Fear of Putin, Islamists and immigration is giving rise to a new generation of Soviet-style 'iron curtains' right across Europe

Fortress Europe?

Fear of Putin, Islamists and immigration is giving rise to a new generation of 'iron curtains'
Never mind what you're wearing, it's what you're reclining on

Never mind what you're wearing

It's what you're reclining on that matters
General Election 2015: Chuka Umunna on the benefits of immigration, humility – and his leader Ed Miliband

Chuka Umunna: A virus of racism runs through Ukip

The shadow business secretary on the benefits of immigration, humility – and his leader Ed Miliband
Yemen crisis: This exotic war will soon become Europe's problem

Yemen's exotic war will soon affect Europe

Terrorism and boatloads of desperate migrants will be the outcome of the Saudi air campaign, says Patrick Cockburn
Marginal Streets project aims to document voters in the run-up to the General Election

Marginal Streets project documents voters

Independent photographers Joseph Fox and Orlando Gili are uploading two portraits of constituents to their website for each day of the campaign
Game of Thrones: Visit the real-life kingdom of Westeros to see where violent history ends and telly tourism begins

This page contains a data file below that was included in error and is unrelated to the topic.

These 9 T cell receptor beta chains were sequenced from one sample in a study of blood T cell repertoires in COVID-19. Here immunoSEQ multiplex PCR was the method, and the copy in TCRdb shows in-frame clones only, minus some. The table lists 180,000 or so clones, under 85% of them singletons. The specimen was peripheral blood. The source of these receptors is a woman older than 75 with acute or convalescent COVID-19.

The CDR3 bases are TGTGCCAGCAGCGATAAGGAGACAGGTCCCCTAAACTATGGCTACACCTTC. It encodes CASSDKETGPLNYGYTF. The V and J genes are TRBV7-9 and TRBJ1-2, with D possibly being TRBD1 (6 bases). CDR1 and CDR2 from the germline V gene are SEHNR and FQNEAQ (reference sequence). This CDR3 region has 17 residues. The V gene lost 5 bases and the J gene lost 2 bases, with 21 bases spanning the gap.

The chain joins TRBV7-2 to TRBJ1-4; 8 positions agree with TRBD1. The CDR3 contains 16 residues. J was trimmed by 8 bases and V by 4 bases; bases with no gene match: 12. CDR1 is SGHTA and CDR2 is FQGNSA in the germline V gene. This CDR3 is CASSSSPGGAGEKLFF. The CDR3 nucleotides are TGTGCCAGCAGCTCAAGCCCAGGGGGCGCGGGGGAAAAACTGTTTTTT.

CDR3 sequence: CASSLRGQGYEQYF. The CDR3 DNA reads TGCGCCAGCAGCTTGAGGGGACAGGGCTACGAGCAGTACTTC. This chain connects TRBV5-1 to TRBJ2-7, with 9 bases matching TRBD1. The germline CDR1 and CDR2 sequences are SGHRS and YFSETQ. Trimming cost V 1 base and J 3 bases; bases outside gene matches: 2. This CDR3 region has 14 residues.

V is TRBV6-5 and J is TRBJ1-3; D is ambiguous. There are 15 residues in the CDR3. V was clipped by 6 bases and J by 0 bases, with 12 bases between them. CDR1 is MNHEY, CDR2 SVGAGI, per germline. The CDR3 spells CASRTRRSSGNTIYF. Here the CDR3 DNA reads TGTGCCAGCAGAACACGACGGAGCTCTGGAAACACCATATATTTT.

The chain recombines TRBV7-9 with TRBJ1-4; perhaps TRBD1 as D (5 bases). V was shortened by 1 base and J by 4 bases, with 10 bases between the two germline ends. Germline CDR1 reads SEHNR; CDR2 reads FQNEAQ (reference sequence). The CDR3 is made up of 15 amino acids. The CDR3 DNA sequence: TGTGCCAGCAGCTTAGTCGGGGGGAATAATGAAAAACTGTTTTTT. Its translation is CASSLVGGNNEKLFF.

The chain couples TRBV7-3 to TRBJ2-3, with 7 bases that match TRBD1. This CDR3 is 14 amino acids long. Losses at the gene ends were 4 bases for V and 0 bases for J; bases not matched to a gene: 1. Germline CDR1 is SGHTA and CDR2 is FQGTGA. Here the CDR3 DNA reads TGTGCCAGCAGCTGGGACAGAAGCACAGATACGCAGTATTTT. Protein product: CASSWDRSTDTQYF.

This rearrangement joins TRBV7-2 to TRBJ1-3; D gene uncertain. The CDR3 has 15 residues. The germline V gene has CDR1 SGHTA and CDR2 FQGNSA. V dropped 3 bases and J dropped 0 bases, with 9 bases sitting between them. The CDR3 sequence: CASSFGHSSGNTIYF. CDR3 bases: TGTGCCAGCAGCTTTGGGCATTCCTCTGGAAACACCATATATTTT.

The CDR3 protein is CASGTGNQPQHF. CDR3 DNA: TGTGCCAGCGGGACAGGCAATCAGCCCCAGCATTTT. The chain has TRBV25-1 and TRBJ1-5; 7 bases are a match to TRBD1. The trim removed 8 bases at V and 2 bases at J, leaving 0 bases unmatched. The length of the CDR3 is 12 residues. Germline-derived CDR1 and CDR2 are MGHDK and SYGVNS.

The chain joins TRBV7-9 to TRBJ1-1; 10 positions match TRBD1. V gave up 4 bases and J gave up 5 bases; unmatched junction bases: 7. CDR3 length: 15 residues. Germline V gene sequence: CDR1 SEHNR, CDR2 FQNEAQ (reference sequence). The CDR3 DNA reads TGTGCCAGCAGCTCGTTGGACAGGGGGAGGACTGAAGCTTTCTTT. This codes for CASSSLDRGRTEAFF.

The real-life kingdom of Westeros

Is there something a little uncomfortable about Game of Thrones shooting in Northern Ireland?
How to survive a social-media mauling, by the tough women of Twitter

How to survive a Twitter mauling

Mary Beard, Caroline Criado-Perez, Louise Mensch, Bunny La Roche and Courtney Barrasford reveal how to trounce the trolls
Gallipoli centenary: At dawn, the young remember the young who perished in one of the First World War's bloodiest battles

At dawn, the young remember the young

A century ago, soldiers of the Empire – many no more than boys – spilt on to Gallipoli’s beaches. On this 100th Anzac Day, there are personal, poetic tributes to their sacrifice
Dissent is slowly building against the billions spent on presidential campaigns – even among politicians themselves

Follow the money as never before

Dissent is slowly building against the billions spent on presidential campaigns – even among politicians themselves, reports Rupert Cornwell
Samuel West interview: The actor and director on austerity, unionisation, and not mentioning his famous parents

Samuel West interview

The actor and director on austerity, unionisation, and not mentioning his famous parents
General Election 2015: Imagine if the leading political parties were fashion labels

Imagine if the leading political parties were fashion labels

Fashion editor, Alexander Fury, on what the leaders' appearances tell us about them
Phumzile Mlambo-Ngcuka: Home can be the unsafest place for women

Phumzile Mlambo-Ngcuka: Home can be the unsafest place for women

The architect of the HeForShe movement and head of UN Women on the world's failure to combat domestic violence